A study involving more than 2,000 women in Africa has found that the rapid evolution of human immunodeficiency virus (HIV) and widespread access to antiretroviral therapy are slowing down the virus’s ability to cause AIDS.
“Factors that influence the virulence of HIV are of direct relevance to ongoing efforts to contain, and ultimately eradicate, the HIV epidemic,” researchers from University of Oxford said.
The research was carried out in Botswana and South Africa, two countries that have been worst affected by the HIV epidemic.
Across those countries, researchers enrolled over 2,000 women with chronic HIV infection to take part in the study.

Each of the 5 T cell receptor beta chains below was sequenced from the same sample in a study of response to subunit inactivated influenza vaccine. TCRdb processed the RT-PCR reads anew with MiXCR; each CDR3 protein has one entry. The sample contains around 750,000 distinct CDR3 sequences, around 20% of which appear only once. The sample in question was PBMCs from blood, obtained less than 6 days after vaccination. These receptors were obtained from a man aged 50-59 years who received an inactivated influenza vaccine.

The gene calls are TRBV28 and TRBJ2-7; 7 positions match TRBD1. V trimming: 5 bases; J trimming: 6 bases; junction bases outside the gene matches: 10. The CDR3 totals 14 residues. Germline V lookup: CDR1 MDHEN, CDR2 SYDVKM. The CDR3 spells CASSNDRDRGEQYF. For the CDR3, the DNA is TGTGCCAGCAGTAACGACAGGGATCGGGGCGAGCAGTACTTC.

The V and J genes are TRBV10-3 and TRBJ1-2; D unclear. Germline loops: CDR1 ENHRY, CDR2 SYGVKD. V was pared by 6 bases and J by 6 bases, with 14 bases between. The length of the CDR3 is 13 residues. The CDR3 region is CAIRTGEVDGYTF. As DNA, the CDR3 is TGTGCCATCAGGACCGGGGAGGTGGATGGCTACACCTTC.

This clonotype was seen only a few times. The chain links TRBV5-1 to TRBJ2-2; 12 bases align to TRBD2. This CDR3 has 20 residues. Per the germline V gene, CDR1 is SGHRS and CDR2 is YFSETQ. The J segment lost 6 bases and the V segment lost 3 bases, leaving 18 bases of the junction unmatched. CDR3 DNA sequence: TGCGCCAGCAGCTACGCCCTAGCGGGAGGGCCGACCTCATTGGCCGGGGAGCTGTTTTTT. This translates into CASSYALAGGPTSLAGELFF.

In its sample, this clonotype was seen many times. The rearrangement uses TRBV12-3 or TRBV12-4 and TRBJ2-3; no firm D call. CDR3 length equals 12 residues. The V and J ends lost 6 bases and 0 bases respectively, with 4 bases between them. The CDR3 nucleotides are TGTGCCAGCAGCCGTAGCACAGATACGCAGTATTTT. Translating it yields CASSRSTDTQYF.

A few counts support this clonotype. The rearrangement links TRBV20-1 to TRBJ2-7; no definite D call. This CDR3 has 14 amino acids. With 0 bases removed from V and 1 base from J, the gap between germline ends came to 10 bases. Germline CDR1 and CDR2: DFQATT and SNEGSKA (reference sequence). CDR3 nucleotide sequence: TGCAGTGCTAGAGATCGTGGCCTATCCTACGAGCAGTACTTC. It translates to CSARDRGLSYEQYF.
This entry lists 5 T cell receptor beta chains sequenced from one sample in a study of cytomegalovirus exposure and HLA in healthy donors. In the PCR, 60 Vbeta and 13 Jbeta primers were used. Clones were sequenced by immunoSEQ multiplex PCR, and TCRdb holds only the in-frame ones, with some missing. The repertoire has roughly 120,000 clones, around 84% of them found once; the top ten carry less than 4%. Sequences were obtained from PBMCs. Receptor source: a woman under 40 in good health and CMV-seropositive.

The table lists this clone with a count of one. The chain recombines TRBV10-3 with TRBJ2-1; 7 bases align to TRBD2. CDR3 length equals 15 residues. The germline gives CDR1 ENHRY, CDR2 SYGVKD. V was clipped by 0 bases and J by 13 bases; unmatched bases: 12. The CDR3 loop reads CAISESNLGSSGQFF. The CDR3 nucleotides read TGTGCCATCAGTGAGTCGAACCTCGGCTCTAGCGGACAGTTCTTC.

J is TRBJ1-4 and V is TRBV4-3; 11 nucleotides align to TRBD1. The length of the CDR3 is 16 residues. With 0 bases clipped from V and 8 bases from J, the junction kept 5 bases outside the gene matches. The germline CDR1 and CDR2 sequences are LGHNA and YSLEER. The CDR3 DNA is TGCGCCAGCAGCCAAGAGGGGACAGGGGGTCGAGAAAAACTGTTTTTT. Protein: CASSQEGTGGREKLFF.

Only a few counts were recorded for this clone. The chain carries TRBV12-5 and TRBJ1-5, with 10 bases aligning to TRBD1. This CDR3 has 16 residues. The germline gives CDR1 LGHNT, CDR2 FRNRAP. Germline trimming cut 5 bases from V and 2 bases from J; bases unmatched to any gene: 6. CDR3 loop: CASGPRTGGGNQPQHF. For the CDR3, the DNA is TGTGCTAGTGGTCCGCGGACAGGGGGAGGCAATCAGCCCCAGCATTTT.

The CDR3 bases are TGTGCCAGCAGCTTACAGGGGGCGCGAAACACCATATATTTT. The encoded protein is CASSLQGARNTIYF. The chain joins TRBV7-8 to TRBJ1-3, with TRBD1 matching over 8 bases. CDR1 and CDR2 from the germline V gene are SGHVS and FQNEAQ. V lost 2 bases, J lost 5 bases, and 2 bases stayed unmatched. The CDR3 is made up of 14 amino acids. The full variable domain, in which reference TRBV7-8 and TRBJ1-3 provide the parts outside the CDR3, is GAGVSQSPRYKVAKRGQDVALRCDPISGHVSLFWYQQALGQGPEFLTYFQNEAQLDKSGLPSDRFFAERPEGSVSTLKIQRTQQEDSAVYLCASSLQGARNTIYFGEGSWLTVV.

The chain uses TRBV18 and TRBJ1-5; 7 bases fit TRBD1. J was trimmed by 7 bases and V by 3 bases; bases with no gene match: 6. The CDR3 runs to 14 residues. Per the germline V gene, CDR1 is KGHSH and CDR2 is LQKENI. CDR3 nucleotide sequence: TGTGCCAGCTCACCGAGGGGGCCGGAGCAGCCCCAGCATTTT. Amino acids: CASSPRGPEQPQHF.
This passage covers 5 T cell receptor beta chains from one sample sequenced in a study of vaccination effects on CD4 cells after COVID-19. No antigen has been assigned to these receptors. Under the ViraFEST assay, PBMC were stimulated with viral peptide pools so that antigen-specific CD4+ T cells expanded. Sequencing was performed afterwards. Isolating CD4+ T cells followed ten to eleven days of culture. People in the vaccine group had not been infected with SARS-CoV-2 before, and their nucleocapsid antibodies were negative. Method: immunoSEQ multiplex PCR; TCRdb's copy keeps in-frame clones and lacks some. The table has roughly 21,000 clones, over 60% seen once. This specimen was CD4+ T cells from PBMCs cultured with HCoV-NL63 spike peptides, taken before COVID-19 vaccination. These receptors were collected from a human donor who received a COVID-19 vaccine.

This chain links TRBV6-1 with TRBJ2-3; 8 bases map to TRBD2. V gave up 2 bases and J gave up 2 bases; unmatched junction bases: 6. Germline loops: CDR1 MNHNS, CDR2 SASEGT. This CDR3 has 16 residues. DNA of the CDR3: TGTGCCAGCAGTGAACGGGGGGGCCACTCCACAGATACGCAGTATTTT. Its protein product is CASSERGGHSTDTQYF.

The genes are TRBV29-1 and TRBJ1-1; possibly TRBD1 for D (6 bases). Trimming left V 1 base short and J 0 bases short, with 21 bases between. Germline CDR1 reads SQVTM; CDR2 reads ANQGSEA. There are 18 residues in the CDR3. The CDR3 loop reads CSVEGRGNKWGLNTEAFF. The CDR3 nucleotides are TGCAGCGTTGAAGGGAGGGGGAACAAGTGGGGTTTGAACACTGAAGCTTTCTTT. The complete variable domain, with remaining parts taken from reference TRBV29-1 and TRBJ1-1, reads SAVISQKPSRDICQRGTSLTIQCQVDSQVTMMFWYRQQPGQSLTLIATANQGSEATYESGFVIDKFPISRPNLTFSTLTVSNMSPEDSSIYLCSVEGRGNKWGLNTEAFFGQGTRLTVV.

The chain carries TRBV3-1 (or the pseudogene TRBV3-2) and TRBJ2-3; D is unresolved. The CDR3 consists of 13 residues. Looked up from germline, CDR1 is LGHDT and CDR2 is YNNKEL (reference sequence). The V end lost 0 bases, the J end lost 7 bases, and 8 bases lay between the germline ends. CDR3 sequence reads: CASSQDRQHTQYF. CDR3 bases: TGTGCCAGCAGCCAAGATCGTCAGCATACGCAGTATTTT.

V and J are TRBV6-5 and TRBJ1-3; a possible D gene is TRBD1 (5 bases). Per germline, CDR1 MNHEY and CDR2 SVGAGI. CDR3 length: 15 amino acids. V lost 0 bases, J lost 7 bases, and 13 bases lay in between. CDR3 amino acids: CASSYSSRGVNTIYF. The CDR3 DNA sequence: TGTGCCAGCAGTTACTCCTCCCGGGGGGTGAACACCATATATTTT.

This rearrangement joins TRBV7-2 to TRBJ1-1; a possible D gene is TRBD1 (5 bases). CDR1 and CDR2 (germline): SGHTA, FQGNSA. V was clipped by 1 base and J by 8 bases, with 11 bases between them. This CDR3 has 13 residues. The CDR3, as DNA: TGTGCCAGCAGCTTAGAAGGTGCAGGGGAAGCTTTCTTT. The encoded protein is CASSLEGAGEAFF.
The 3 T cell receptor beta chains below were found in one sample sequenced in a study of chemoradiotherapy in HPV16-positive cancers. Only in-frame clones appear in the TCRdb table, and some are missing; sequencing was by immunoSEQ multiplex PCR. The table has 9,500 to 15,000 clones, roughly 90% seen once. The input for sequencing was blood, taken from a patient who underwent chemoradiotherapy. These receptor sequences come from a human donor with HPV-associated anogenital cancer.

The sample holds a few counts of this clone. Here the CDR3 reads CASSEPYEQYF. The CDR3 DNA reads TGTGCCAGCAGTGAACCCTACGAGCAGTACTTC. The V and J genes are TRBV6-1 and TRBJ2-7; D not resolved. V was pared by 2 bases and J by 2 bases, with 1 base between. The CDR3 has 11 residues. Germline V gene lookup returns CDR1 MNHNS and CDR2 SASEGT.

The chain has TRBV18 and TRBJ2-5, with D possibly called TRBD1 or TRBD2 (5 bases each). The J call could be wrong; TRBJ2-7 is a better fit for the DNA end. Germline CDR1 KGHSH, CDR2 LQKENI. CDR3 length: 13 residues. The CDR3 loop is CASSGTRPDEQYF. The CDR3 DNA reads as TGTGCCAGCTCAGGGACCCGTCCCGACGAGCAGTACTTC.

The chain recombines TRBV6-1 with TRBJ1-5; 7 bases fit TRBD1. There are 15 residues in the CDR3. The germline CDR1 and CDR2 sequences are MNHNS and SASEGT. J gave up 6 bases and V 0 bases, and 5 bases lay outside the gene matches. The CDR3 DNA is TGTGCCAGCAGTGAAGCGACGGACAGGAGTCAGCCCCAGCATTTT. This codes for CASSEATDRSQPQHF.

The researchers looked at whether the interaction between the body’s natural immune response and HIV leads to the virus becoming less virulent.
The team’s data show that the cost of the body’s adaptation to HIV is that its ability to replicate is significantly reduced, therefore making the virus less virulent.
Viral adaptation to protective gene variants, such as HLA-B*57, is driving down the virulence of transmitted HIV and is thereby contributing to HIV elimination, the findings showed.
The authors also examined the impact of ART on HIV virulence.
They developed a mathematical model, which concluded that selective treatment could weaken the virulence of the virus over time.
“Anything we can do to increase the pressure on HIV in this way may allow scientists to reduce the destructive power of HIV over time,” said lead scientist professor Phillip Goulder from University of Oxford.
The study appeared in the journal Proceedings of the National Academy of Sciences (PNAS).